Fox Music/Hollywood Records releases the digital original motion picture soundtrack to Jojo Rabbit, which was directed, written, produced by and stars Taika Waititi. Michael Giacchino composed, produced and conducted the music for Jojo Rabbit, which was recorded in London. The soundtrack includes three score cues alongside classic tracks performed in German from The Beatles, Roy Orbison and David Bowie, as well as songs from Ella Fitzgerald, Tom Waits, Love and more. The Jojo Rabbit soundtrack and score album are available today at streaming and download services, as the film opens in U.S. theatres.
Waititi brings his signature style of humor and pathos to his latest film, Jojo Rabbit, a World War II satire that follows a lonely German boy (Roman Griffin Davis as JoJo) whose world view is turned upside down when he discovers his single mother (Scarlett Johansson) is hiding a young Jewish girl (Thomasin McKenzie) in their attic. Aided only by his idiotic imaginary friend, Adolf Hitler (Waititi), Jojo must confront his blind nationalism.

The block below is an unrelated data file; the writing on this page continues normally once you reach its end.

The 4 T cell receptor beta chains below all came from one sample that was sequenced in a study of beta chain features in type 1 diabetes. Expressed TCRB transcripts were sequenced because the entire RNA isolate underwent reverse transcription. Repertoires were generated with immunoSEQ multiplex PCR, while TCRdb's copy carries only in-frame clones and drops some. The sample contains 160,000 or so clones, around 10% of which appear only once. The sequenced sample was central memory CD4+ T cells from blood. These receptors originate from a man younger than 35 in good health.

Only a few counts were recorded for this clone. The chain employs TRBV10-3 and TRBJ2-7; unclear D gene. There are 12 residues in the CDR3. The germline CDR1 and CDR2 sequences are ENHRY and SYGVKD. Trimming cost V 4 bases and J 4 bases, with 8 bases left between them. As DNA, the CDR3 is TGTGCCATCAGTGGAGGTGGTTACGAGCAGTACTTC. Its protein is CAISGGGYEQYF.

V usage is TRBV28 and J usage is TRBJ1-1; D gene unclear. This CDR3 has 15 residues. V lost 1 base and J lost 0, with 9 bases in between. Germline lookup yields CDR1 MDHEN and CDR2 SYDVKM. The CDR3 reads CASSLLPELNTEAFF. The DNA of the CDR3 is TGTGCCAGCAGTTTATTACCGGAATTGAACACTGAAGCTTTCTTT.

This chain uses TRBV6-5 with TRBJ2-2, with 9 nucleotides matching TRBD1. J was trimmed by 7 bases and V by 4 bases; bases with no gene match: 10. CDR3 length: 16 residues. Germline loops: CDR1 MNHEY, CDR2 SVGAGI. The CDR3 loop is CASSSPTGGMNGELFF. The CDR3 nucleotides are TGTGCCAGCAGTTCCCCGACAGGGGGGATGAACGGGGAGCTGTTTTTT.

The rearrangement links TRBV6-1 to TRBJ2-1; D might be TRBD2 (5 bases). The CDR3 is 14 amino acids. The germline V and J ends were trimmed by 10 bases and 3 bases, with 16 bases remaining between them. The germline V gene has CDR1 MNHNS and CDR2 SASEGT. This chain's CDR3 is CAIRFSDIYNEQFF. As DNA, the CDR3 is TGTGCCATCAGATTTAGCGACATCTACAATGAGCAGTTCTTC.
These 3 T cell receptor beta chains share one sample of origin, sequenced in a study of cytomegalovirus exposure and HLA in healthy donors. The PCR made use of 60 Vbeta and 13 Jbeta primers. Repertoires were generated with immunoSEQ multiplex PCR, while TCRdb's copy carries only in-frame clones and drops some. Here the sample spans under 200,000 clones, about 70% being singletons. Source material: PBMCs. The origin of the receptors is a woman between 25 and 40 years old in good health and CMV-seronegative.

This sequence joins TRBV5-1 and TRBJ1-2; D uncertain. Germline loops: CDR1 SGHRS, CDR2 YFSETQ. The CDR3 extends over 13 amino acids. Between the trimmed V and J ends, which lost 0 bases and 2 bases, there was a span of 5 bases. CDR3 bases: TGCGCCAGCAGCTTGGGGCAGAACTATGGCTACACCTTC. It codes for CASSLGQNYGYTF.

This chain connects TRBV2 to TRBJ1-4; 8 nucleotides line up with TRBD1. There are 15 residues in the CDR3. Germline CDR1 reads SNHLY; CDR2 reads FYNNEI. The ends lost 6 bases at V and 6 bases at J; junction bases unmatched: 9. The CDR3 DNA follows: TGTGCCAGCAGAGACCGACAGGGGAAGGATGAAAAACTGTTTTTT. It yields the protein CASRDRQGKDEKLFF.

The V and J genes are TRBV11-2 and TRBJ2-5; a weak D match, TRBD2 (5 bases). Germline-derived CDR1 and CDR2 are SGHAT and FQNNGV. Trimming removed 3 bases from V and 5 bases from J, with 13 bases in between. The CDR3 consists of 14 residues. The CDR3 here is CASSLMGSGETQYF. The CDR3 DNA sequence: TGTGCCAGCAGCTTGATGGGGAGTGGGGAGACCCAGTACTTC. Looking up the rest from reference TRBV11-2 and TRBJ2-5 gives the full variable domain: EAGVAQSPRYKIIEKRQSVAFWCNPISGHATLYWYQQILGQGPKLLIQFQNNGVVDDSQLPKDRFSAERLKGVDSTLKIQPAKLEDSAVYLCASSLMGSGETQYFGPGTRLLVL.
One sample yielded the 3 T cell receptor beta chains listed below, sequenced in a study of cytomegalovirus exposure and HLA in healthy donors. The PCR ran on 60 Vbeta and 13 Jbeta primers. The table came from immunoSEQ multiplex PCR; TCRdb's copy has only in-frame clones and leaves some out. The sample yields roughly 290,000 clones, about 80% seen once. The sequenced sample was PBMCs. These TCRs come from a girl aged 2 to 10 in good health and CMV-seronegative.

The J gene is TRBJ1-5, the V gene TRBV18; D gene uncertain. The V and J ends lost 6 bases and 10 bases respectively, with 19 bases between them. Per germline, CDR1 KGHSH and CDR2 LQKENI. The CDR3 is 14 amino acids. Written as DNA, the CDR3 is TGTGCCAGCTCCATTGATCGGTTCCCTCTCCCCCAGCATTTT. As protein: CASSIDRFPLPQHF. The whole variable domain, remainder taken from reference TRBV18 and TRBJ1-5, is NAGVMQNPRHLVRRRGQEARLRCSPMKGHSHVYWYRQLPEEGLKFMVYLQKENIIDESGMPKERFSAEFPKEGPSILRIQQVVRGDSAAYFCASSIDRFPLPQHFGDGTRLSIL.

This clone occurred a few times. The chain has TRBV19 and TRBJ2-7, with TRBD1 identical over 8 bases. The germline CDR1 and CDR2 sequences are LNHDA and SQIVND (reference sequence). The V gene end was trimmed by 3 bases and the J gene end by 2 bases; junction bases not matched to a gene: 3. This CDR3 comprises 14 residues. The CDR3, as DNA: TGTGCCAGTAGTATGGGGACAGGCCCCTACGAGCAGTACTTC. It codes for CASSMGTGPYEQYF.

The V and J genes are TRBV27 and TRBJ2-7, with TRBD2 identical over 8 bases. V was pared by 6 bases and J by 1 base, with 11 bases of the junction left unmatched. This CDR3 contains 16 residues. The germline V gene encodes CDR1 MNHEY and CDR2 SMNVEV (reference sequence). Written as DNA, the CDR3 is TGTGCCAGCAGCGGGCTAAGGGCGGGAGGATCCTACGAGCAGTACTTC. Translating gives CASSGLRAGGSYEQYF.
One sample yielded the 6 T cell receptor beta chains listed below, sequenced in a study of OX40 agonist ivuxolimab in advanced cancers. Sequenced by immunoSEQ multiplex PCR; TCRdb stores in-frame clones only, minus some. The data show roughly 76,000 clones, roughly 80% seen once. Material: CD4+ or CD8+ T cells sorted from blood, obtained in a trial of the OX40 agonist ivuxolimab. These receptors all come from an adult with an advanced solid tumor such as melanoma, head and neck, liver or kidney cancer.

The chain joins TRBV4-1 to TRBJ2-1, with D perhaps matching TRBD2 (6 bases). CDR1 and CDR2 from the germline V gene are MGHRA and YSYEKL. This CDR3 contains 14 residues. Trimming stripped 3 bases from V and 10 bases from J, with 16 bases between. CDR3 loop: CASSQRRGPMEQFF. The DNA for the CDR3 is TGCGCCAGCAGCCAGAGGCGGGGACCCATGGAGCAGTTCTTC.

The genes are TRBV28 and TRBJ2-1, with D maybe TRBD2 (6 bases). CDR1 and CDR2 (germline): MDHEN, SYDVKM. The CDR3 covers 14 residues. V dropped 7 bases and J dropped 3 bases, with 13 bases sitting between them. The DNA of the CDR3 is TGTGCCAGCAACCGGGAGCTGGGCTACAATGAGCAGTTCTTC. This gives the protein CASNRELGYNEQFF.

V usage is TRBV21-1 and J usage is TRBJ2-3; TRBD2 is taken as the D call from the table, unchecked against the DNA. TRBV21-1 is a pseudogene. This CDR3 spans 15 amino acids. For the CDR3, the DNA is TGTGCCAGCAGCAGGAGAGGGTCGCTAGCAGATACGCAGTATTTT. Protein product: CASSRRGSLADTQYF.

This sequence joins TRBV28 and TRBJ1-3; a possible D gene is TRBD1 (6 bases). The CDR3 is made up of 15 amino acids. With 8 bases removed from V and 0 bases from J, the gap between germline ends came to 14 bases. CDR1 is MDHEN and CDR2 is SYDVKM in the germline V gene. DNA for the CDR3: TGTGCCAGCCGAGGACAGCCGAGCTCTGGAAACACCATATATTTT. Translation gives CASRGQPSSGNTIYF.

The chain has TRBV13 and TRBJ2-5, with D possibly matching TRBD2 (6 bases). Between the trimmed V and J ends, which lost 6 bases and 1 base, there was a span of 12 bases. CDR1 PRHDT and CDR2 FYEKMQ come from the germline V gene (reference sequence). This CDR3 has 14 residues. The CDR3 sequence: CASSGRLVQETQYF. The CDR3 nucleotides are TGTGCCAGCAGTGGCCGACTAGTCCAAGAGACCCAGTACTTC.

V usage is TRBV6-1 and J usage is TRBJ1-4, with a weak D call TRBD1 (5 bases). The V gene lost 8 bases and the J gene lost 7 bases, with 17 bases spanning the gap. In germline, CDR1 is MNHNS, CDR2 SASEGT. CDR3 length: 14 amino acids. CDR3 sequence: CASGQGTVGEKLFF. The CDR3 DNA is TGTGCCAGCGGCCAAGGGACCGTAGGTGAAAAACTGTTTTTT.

Jojo Rabbit is based upon the book Caging Skies by Christine Leunens. Michael Giacchino's score provides a beautiful accompaniment to the film which stars Roman Griffin Davis, Thomasin McKenzie, Waititi, Rebel Wilson, Stephen Merchant, Alfie Allen, with Sam Rockwell and Scarlett Johansson. The producers are Carthew Neal, Waititi and Chelsea Winstanley. Jojo Rabbit was recently awarded the top People's Choice honor at the Toronto International Film Festival, where it premiered.
"Working with Michael Giacchino on Jojo Rabbit was a very collaborative and instinctive process," said Waititi. "His music elevated the film to a new level, hitting those emotional, key points throughout. We were thrilled to have him on board and are excited for audiences to experience and enjoy the score as much as we do."
Giacchino's foundation for the score lay in classical influences from 1939 Germany including Chopin, Liszt and Satie. The composer said, "But most of all what inspired me is constantly thinking, 'what is the film asking for?' You just have to try to take on those really hard emotions and feel them in your gut. That's the challenge of a film like this."
Those emotions led to the choice of a pared-down ensemble: a 22-piece orchestra with a string quartet at its center, as well as piano, a couple of guitars, some brass and percussion. "For me, it's a really nice change to work with a small, intimate group like that," Giacchino says. "I'm used to working with a 100-piece orchestra, but I personally feel the smaller the orchestra, the more emotional the sound."